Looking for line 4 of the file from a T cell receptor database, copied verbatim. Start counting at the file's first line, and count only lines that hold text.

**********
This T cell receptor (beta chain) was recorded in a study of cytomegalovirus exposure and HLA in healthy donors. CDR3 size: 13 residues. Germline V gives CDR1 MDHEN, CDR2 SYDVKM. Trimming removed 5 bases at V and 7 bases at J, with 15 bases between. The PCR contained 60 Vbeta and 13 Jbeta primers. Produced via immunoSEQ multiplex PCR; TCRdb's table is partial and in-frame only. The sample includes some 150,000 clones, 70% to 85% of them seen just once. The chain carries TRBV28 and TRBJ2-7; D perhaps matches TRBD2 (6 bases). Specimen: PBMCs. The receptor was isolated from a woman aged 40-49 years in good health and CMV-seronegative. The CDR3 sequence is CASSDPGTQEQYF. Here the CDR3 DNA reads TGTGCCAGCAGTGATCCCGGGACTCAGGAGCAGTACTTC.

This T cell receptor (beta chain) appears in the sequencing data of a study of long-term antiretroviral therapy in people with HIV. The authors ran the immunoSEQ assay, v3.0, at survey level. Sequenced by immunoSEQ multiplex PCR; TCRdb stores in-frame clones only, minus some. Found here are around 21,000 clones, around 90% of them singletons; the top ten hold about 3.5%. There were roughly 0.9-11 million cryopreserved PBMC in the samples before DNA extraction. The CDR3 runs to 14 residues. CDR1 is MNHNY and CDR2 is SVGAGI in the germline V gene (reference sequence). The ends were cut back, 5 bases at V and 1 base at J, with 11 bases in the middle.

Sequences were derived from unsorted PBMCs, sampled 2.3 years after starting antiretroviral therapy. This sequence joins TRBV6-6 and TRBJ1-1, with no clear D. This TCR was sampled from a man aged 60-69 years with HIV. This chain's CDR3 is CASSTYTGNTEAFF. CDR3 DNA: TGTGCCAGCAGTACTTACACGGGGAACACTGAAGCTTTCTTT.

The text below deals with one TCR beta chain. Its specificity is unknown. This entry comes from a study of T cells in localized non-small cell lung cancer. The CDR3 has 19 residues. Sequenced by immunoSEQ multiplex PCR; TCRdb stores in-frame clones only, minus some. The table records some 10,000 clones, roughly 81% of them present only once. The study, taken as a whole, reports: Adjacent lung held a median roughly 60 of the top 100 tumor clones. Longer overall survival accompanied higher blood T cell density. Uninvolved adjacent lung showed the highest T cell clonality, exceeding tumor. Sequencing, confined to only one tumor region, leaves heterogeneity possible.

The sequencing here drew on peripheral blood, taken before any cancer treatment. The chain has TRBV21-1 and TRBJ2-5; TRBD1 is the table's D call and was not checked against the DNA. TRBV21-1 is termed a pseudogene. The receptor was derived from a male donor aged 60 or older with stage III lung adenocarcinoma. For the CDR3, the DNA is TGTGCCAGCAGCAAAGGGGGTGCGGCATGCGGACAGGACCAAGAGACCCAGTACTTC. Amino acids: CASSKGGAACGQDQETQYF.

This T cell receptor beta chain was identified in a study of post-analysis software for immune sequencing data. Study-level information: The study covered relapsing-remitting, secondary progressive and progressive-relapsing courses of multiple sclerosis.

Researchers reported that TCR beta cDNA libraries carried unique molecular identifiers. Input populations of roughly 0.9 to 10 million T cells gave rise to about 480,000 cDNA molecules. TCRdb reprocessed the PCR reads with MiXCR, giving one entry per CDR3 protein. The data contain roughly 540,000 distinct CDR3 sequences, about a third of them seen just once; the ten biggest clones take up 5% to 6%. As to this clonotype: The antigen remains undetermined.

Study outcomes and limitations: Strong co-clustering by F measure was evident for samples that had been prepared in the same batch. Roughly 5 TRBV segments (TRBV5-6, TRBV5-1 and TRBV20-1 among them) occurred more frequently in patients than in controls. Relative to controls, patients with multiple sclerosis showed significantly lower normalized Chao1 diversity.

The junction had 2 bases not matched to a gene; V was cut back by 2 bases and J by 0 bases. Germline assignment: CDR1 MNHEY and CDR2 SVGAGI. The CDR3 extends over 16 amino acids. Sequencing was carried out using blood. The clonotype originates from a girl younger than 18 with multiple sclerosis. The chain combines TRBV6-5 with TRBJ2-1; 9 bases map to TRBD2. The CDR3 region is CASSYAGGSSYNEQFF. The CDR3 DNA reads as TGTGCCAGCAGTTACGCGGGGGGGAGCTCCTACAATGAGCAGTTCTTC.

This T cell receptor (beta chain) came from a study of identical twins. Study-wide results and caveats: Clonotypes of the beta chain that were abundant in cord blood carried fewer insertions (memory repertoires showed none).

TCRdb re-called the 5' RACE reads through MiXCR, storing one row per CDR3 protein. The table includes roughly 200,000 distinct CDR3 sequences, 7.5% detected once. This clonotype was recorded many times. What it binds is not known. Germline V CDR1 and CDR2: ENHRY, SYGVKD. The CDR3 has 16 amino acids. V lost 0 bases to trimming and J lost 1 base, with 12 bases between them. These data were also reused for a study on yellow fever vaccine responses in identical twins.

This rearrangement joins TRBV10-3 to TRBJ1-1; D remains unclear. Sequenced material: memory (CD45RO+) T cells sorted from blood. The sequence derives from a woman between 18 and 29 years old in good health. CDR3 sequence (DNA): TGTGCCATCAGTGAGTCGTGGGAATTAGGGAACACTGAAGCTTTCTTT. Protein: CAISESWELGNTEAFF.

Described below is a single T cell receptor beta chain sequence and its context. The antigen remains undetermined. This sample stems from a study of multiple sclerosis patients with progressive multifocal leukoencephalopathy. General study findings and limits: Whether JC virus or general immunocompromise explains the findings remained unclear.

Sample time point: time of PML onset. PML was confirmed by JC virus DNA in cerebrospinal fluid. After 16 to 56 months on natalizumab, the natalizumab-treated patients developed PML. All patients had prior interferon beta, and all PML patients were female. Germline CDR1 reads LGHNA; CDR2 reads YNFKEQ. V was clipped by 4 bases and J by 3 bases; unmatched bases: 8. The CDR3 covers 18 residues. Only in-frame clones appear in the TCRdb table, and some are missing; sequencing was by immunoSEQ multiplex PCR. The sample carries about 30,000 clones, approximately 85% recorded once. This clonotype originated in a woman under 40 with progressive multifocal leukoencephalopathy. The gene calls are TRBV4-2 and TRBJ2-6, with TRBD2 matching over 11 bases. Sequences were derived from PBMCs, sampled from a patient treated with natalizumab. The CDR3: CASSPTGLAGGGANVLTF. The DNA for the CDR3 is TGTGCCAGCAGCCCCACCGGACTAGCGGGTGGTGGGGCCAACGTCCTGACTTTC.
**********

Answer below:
The text below deals with one TCR beta chain. Its specificity is unknown. This entry comes from a study of T cells in localized non-small cell lung cancer. The CDR3 has 19 residues. Sequenced by immunoSEQ multiplex PCR; TCRdb stores in-frame clones only, minus some. The table records some 10,000 clones, roughly 81% of them present only once. The study, taken as a whole, reports: Adjacent lung held a median roughly 60 of the top 100 tumor clones. Longer overall survival accompanied higher blood T cell density. Uninvolved adjacent lung showed the highest T cell clonality, exceeding tumor. Sequencing, confined to only one tumor region, leaves heterogeneity possible.